by Clara S. Lee, Daniel B. Gregson, Deirdre Church, Kevin B. Laupland, Rose Eckhardt, Terry Ross, Wilson Chan, Dylan R. Pillai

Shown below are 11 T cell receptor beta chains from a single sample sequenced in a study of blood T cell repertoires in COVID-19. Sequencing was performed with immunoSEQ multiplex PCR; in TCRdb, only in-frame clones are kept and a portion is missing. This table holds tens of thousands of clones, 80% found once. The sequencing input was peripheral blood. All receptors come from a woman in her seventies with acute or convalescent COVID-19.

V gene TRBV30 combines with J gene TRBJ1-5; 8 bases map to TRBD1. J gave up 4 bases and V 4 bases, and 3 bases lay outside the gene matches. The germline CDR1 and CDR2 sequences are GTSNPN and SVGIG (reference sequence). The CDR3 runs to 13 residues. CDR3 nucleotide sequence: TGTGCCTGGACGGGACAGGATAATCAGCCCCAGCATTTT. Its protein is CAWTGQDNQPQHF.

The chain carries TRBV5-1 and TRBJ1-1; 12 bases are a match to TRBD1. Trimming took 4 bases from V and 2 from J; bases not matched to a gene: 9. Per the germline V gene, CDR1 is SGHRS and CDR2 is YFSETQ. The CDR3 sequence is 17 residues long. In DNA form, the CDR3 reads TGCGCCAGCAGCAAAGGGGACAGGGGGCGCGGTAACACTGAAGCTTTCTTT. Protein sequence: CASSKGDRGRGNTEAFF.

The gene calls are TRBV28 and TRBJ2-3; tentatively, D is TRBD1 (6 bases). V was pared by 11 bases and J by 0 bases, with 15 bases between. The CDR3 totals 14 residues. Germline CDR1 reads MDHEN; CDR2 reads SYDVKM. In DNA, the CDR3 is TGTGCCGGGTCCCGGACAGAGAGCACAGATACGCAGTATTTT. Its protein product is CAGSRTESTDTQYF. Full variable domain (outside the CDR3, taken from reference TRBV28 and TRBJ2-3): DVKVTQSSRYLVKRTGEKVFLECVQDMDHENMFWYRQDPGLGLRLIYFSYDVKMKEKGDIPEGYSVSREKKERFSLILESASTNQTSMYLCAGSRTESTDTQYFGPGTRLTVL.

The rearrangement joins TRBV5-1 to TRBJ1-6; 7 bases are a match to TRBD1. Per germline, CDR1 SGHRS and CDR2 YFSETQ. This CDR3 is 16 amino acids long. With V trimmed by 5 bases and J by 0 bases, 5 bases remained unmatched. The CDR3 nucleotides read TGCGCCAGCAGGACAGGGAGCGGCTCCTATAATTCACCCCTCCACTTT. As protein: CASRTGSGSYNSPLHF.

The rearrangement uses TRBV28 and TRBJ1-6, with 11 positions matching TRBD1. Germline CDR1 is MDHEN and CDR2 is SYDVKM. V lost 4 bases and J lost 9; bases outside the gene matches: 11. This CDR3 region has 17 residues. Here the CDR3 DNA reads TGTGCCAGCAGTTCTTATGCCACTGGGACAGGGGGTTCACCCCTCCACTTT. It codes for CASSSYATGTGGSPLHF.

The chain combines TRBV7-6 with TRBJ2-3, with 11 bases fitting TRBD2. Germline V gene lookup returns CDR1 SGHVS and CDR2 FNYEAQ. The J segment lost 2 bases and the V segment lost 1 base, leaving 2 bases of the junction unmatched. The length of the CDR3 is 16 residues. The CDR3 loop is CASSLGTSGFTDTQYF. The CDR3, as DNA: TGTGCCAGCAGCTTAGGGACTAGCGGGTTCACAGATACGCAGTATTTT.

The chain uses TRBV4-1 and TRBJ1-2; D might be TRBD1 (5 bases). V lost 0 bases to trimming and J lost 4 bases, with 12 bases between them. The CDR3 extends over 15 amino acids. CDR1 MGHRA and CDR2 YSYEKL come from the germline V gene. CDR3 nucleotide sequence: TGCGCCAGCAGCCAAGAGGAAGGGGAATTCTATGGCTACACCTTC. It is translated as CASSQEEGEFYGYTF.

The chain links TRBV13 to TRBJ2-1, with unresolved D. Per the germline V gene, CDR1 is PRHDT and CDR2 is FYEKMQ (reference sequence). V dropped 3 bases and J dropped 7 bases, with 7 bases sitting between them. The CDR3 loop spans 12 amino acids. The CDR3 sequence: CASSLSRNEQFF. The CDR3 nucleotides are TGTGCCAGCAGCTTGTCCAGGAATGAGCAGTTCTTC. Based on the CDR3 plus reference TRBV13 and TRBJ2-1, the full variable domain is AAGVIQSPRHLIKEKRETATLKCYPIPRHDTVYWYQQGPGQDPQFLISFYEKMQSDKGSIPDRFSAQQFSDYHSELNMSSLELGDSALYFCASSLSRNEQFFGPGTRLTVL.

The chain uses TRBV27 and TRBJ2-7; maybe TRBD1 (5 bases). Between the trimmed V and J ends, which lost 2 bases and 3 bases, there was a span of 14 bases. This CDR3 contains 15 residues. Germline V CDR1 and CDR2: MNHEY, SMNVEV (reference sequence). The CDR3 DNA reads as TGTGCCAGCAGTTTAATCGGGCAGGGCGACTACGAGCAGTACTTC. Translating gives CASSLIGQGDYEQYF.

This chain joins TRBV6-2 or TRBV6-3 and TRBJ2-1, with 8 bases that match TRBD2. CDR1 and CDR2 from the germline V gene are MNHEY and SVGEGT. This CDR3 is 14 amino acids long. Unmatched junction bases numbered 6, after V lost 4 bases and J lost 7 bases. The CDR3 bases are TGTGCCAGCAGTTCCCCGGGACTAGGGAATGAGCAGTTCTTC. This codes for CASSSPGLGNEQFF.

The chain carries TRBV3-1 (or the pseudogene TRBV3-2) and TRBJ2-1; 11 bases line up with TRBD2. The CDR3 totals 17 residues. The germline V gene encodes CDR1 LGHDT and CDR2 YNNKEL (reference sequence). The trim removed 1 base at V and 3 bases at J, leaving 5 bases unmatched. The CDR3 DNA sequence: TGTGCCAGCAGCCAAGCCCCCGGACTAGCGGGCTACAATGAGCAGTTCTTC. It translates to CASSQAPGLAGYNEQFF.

Increased travel leads to a heightened risk of imported infectious diseases. Patterns of immigration to countries like Canada have changed such that countries of malaria endemicity are frequented in larger numbers. In keeping with the changes in travel patterns and immigration, the major metropolitan city of Calgary has seen a dramatic rise in malaria incidence over the last decade. Fuelling this rise in Calgary has been the apparent complacence with prophylaxis in individuals visiting friends and relatives and potentially inadequate public health intervention in areas of the city with increased immigration and lower socioeconomic status.